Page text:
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what does "had the bit in his teeth"mean? Youngblood had the bit in his teeth. Of all the agents there he had the quickest tongue and one of the clearest minds. He had Johnson’s confidence. He and Roberts had a plan, and neither was in the mood to defer to Kellerman. Indeed, they didn't even consult him. Although Roy was the agent in charge at Parkland, he wasn't told that the new President was to be taken from the hospital. During the next half-hour he talked with both Youngblood and Roberts. Somehow the subject never came up. Only later, by chance, did he learn from his men that Johnson had already left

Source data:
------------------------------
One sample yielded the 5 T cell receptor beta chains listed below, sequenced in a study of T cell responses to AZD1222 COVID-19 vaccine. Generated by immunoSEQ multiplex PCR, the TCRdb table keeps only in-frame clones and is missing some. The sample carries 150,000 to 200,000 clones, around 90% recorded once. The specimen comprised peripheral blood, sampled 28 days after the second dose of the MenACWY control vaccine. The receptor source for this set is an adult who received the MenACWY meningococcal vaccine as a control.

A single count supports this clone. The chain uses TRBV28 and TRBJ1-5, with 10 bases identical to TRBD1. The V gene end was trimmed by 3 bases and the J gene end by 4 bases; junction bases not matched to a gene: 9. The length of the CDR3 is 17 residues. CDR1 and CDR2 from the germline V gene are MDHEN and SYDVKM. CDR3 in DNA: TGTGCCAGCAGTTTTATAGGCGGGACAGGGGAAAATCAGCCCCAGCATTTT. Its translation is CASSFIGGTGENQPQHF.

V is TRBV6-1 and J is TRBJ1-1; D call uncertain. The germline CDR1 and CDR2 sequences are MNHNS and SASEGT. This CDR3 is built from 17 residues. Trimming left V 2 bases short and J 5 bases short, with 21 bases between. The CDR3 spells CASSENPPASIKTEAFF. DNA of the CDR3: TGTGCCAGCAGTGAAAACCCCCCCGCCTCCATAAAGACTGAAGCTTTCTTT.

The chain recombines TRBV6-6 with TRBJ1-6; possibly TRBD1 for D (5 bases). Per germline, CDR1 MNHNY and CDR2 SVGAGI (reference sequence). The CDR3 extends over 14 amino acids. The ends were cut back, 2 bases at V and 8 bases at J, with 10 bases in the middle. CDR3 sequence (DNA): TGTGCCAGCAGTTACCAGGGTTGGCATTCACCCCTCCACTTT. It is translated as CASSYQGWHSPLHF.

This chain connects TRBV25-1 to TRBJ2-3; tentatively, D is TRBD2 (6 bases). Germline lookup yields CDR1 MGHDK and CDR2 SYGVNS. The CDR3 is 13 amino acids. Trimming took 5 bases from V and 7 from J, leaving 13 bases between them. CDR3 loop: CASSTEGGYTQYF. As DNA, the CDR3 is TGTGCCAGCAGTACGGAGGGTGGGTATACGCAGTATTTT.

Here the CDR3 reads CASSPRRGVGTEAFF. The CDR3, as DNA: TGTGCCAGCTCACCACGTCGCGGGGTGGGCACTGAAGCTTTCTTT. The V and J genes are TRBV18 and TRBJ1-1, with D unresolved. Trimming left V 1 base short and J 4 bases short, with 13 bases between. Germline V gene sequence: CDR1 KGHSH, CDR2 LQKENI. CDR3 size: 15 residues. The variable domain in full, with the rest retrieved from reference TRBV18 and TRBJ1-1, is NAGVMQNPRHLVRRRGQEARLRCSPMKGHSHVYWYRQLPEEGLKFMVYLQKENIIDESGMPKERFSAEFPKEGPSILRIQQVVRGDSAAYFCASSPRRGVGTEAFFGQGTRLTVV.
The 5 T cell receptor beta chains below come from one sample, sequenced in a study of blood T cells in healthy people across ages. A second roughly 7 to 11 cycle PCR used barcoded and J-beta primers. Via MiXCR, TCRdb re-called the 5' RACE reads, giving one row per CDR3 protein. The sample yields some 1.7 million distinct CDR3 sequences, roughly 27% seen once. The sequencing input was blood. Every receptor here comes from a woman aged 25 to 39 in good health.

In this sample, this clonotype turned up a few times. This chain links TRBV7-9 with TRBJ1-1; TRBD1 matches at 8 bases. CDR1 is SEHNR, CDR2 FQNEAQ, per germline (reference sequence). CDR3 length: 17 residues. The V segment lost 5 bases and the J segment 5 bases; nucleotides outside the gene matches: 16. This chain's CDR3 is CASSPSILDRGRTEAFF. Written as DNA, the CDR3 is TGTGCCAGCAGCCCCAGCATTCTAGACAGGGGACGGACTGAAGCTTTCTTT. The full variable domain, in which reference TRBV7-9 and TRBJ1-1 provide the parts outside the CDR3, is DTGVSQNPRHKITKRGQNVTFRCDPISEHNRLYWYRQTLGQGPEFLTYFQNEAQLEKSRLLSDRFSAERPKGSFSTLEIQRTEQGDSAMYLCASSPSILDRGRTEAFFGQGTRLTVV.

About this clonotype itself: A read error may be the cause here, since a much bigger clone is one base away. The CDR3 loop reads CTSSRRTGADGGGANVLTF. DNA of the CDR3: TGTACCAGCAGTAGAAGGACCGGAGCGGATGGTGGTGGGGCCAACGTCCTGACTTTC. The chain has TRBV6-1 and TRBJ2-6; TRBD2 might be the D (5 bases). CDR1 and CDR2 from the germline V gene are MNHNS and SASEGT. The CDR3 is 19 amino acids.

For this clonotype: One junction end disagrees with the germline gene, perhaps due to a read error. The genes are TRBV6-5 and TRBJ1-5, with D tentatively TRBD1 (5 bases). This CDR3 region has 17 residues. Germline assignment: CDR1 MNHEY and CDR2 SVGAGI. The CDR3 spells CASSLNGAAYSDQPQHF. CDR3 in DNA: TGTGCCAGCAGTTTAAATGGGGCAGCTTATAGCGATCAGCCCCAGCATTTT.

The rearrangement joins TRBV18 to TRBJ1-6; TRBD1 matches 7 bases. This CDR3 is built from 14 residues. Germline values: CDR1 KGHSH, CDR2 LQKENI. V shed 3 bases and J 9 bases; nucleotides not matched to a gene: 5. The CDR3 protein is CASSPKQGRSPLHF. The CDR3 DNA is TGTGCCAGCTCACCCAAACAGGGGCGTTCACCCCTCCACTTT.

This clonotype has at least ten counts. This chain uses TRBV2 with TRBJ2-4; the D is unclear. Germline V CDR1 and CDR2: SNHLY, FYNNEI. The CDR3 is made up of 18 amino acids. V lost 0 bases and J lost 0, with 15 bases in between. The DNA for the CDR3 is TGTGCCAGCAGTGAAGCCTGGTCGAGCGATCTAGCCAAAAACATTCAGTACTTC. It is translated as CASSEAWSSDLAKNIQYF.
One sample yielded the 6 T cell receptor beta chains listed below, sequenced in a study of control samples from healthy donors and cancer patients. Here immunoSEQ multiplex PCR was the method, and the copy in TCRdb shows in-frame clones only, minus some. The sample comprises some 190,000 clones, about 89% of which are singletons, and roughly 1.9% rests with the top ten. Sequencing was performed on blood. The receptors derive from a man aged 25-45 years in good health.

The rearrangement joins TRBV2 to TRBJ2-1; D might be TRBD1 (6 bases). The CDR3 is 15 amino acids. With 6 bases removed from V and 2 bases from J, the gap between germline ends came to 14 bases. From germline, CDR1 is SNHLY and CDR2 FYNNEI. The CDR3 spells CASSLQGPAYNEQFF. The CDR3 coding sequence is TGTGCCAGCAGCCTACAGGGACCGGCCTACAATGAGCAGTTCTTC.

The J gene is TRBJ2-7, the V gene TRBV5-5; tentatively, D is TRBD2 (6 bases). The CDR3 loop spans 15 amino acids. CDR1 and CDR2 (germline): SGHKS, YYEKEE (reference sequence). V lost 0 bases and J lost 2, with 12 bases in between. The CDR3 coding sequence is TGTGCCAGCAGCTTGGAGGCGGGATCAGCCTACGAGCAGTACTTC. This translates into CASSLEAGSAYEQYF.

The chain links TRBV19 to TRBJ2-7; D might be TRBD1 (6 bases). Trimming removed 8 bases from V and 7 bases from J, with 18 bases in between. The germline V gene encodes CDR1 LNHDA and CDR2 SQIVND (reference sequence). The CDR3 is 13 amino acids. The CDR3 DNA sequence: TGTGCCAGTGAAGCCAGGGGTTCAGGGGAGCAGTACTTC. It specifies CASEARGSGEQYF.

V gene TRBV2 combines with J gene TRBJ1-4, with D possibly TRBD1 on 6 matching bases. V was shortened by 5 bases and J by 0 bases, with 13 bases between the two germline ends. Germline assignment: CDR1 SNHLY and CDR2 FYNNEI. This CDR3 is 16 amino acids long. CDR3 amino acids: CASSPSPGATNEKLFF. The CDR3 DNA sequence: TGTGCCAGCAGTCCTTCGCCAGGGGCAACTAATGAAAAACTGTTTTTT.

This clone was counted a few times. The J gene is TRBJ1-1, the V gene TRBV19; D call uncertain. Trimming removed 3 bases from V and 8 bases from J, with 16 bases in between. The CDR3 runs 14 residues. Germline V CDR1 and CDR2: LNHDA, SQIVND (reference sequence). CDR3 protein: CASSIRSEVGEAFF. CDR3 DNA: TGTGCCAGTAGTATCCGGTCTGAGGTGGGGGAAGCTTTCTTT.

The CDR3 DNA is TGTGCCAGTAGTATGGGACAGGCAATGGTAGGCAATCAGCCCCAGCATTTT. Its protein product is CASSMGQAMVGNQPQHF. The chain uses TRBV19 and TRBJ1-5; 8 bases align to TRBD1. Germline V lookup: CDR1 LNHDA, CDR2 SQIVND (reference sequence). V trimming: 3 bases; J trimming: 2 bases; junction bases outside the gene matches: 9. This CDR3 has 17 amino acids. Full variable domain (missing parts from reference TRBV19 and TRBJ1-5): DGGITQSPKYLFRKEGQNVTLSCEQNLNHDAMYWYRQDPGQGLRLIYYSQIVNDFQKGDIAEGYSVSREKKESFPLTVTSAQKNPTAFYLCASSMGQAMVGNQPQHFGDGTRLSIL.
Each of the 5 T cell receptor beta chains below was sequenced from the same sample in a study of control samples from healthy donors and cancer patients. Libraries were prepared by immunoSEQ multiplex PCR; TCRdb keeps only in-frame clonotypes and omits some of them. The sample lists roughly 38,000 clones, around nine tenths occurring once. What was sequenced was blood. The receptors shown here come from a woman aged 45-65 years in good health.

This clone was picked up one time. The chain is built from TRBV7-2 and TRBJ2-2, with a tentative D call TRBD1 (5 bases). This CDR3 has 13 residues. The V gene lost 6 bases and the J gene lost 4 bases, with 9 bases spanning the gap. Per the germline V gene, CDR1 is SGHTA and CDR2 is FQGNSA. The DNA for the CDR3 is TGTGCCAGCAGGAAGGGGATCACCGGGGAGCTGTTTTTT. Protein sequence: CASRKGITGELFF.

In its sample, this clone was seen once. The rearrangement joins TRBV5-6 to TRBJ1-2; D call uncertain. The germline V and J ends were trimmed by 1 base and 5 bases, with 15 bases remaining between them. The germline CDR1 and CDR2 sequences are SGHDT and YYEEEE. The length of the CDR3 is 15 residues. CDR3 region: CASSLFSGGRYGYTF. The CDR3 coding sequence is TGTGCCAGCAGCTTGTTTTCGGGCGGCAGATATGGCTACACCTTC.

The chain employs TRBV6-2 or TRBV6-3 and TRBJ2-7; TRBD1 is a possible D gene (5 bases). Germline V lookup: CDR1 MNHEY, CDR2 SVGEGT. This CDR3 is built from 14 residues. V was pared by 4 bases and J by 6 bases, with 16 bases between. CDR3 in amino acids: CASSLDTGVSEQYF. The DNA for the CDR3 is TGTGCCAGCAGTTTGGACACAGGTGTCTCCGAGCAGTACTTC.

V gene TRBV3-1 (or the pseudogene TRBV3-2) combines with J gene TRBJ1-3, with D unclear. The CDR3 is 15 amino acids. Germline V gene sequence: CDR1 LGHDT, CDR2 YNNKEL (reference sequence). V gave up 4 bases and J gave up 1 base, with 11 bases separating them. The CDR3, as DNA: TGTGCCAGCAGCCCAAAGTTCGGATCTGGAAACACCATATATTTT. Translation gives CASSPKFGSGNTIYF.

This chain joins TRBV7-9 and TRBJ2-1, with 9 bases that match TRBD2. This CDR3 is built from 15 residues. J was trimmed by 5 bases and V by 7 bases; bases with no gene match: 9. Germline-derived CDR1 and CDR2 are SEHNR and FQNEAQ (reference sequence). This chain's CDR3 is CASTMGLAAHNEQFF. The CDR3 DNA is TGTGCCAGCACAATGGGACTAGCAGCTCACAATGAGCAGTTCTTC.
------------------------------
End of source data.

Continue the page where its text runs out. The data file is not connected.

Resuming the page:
Jun 10, 2013 2:54 PM
Answers · 1
"Took the bit in his teeth" is a phrase that describes a horse that sets its jaw against the bit* and cannot be controlled. It is used today to refer to a person who either is taking control of a situation or who is uncontrollable and casts off restraint. *A bit is a type of horse tack used in equestrian activities, usually made of metal or a synthetic material, and is placed in the mouth of a horse and assists a rider in communicating with the animal.
June 10, 2013
Language Skills
Chinese (Mandarin), English, French
Learning Language
English, French